'Mickey Mouse' Isn't Always Complimentary
One of the peculiarities of language is the manner in which a word will twist and shift over time, eventually coming to mean something that is very different than what it did previously. In some cases, such as secretary (the earliest meaning of which was "one entrusted with the secrets or confidences of a superior") we can see how a word might have gone from point A to point B, and the change in meaning seems fairly logical. Other times, the current meaning held by a word seems to defy reason. Mickey Mouse, for instance.
We provide three adjectival senses for Mickey Mouse (which are independent of its use as the actual name of the character), and none of them are terribly complimentary: 1. too easy, small, ineffective, or unimportant to be taken seriously 2. being or performing insipid or corny popular music 3. annoyingly petty
One may have uncomplimentary feelings about Mickey Mouse in a variety of ways and still find it peculiar that his name has become synonymous with "small-time." In fact, one of the more common complaints about Mickey Mouse is that he (and the company that produces him, Walt Disney) are much larger, effective, and important than some people would like.
Mickey Mouse (the animated character, not the word) was introduced to the public in 1928, in the cartoon short Steamboat Willie. Language can change slowly, or it can change quickly, and in this case, it opted for the latter, as the mouse's name was already being used in a highly figurative fashion by the beginning of the 1930s.
The earliest figurative sense appears to have been the one relating to "ineffective," but soon after the name began to be applied to music as well.
But the only ones I've heard who admit they are absorbed in "musical trade-marks" (otherwise known as "mickey mouse" music) and in other completely commercial devices are such men as Clyde McCoy who are so obviously corny that they find it worth while to admit it—like a funny looking gent who points out his defects and becomes a comedian.
—Bill Gottlieb, The Washington Post, 9 Apr. 1942
Cafe Flamman plays none of what is known to musicians as "Mickey Mouse Music." He hasn't a Guy Lombardo, Sammy Kaye or Kay Keyser in his entire collection.
—The Monitor (McAllen, TX), 9 Oct. 1946
The word is often found modifying a particular noun; Mickey Mouse operation has been a common string of words since the middle of the 20th century:
With the lack of networking facilities between N. Y. and St. Paul, NBC for the present is restricted to feeding KSTP-TV with only film, or scripts for live shows. Web, consequently, has been termed a "Mickey Mouse" operation by its competitors.
—Variety, 24 Mar. 1948
Draws and commissions—open checkbook. Good financing. 5 year paper. This is not a Mickey Mouse operation.
—Argus-Leader (Sioux Falls, SD), 18 Oct. 1960
An advertisement for auto salesmen from 1957 may represent a variant meaning (complimentary), or may simply have been a mistake on the part of the advertiser.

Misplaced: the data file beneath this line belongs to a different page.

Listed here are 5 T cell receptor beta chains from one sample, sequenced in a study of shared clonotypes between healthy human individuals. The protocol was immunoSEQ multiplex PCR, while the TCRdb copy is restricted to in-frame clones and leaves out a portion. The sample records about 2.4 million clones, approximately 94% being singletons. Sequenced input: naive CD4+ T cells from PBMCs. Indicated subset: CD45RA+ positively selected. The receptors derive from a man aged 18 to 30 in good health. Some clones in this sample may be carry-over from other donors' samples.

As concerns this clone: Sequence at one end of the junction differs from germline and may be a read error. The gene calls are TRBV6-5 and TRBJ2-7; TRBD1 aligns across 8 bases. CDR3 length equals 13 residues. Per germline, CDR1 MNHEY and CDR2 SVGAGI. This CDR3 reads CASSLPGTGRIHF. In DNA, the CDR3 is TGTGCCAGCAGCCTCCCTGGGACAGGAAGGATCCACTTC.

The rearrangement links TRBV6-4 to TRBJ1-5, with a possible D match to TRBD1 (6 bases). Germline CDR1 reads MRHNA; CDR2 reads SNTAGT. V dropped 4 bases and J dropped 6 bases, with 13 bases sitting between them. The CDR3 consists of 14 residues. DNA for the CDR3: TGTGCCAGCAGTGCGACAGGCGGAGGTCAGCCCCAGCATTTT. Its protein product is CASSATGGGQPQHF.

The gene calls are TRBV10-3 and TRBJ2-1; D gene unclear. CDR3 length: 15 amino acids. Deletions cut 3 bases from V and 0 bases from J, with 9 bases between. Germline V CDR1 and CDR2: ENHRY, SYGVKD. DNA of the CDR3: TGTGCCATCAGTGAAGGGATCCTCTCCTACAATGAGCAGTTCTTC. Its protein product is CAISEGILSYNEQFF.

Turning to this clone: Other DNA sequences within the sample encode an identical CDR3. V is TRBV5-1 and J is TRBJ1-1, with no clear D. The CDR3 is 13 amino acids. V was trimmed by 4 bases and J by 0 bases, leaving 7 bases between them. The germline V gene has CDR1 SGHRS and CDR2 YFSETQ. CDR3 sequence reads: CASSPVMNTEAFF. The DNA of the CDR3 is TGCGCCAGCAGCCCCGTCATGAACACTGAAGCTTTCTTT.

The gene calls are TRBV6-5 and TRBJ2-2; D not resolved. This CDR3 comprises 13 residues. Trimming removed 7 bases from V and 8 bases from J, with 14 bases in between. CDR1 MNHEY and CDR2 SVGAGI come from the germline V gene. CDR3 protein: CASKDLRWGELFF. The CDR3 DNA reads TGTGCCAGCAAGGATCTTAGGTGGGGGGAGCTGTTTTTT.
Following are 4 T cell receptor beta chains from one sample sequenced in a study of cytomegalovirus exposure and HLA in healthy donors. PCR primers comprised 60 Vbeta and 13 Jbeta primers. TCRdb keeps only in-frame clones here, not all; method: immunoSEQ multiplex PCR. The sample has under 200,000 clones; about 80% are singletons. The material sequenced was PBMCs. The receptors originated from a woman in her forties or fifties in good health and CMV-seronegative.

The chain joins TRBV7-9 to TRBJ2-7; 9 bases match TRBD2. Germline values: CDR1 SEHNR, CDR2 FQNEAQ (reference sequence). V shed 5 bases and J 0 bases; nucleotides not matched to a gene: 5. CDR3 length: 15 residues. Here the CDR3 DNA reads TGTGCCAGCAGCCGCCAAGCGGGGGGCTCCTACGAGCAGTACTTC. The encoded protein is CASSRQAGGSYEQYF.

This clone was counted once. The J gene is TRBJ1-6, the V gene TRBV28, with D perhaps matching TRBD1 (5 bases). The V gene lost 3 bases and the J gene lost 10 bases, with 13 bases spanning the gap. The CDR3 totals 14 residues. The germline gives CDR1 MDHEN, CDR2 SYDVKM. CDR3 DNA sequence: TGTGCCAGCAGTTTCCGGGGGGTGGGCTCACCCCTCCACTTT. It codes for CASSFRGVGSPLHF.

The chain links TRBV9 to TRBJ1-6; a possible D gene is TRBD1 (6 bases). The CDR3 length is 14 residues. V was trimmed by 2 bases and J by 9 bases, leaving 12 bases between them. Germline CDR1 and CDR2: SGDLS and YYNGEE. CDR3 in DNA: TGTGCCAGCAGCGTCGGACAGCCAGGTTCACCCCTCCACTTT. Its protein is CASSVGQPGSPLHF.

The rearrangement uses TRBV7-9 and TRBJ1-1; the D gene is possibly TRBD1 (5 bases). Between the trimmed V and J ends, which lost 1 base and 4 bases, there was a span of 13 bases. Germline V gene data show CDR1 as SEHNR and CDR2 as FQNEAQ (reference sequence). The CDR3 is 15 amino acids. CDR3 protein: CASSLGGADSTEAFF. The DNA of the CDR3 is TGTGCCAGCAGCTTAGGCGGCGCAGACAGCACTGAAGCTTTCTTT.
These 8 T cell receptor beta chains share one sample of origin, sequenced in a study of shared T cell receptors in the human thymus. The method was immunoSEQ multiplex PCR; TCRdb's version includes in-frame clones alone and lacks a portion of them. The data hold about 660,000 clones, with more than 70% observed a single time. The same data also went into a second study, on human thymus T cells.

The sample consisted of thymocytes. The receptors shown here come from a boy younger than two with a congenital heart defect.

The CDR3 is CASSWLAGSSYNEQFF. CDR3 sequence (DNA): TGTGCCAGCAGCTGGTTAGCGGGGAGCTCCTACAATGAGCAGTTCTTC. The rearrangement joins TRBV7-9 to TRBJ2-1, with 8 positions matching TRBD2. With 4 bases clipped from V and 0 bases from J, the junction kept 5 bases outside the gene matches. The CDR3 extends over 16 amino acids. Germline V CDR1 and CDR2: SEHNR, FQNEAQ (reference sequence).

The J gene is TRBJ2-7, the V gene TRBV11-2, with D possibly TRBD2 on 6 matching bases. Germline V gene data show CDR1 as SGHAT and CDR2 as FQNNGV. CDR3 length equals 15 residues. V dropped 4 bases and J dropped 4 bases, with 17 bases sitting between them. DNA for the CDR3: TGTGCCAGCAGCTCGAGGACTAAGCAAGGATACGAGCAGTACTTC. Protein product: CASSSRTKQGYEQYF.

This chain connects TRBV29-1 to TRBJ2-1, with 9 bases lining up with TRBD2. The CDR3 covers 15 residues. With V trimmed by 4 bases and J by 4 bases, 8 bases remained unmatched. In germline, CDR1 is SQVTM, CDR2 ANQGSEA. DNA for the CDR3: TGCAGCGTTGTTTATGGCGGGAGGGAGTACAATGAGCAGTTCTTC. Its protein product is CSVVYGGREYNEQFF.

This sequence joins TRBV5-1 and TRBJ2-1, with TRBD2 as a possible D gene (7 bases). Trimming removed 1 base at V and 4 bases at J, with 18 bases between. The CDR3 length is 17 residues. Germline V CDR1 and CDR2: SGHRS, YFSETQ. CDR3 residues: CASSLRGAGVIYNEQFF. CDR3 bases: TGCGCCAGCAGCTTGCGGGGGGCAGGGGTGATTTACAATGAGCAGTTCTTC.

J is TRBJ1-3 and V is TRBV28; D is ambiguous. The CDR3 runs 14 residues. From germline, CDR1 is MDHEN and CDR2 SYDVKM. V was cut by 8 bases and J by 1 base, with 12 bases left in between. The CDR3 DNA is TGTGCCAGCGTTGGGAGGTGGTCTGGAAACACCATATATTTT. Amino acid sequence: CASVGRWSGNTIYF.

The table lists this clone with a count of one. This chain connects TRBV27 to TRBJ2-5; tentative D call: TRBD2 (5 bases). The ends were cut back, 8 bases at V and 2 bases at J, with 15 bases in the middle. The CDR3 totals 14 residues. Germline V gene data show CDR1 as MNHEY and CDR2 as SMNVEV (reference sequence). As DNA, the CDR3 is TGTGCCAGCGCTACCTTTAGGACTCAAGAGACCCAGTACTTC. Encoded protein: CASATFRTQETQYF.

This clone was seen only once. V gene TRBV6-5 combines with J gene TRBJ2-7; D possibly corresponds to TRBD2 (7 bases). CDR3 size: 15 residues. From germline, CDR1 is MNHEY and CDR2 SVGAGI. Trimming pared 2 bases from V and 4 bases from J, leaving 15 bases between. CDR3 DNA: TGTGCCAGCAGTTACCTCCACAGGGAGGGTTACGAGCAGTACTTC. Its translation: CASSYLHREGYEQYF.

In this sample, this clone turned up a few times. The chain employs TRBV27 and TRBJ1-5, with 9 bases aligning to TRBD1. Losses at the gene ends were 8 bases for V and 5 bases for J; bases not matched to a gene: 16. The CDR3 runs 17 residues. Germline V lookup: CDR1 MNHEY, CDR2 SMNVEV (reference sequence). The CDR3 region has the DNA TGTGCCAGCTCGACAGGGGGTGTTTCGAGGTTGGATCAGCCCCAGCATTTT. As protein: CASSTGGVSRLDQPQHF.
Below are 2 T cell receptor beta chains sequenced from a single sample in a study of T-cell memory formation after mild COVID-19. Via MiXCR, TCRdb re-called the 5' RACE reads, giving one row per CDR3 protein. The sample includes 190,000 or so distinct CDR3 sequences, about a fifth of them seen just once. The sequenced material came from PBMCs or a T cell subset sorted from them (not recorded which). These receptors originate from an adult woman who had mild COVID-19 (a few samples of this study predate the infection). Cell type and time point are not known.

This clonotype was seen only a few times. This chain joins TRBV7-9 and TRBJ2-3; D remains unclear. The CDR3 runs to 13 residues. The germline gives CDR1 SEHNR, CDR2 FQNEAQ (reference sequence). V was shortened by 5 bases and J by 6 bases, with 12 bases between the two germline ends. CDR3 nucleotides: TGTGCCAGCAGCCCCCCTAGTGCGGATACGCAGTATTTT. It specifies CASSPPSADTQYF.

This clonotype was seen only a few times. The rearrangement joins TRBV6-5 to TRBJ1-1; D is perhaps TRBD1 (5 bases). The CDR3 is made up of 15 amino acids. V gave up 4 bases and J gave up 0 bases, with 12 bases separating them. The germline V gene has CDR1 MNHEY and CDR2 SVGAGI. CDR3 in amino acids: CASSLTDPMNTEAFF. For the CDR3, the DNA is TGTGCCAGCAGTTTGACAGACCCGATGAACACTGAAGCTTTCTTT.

Top pay and top selling plan. High class Mickey Mouse operation.
—The Los Angeles Times (advt), 19 Jan. 1957
Although the sense meaning "annoyingly petty" is perhaps the least common of the ones listed above, we still find it in fairly common usage, especially when referring to things such as regulations.
To some, Staff Sgt. Aaron Driver is a truth-teller, laying out the hard realities of the toll everything from repeated deployments to Mickey Mouse regulations have taken on rank-and-file airmen and their families.
—Air Force Times (Springfield, VA), 19 May, 2014
To put a stop to the new sin of spending too much time out on Highway 9, we are getting the mark-up hearings this week in Washington for the Waxman-Markey climate bill. It's 900 pages long, dripping with thousands of Mickey-Mouse rules to reorder how we live.
—Daniel Henninger, The Wall Street Journal, 29 May, 2009
Our records indicate that the use of Mickey Mouse, when depreciatingly referring to the size or effectiveness of a thing, was exported successfully to a number of other countries, and is very much in current usage.
How long before they publicly whine about how much their turnover has dropped because of the disruption caused by the construction of a Mickey Mouse tram line of just 2.5 kilometres?
—Newcastle Herald (Newcastle, NSW), 7 Jul 2017
Leeds Bradford Airport will never be a true international airport with such a Mickey Mouse approach to the needs of travellers, when only a short distance away is the efficient Manchester Airport with all its benefits like a rail link direct to the airport.
—The Yorkshire Post, (Leeds, UK), 3 Jul. 2017
Rounding on Ms Yacub, he told her: “You are not British” and accused her of having a “Mickey Mouse” passport.
—John Twomey, Express (London, UK), 20 Jun. 2017
So given that Walt Disney is now an enormous, multi-billion dollar operation that still produces Mickey Mouse material, we can truthfully say "Walt Disney IS a Mickey Mouse outfit," and "Walt Disney IS NOT a Mickey Mouse outfit."
See Definitions and Examples »
Get Word of the Day daily email!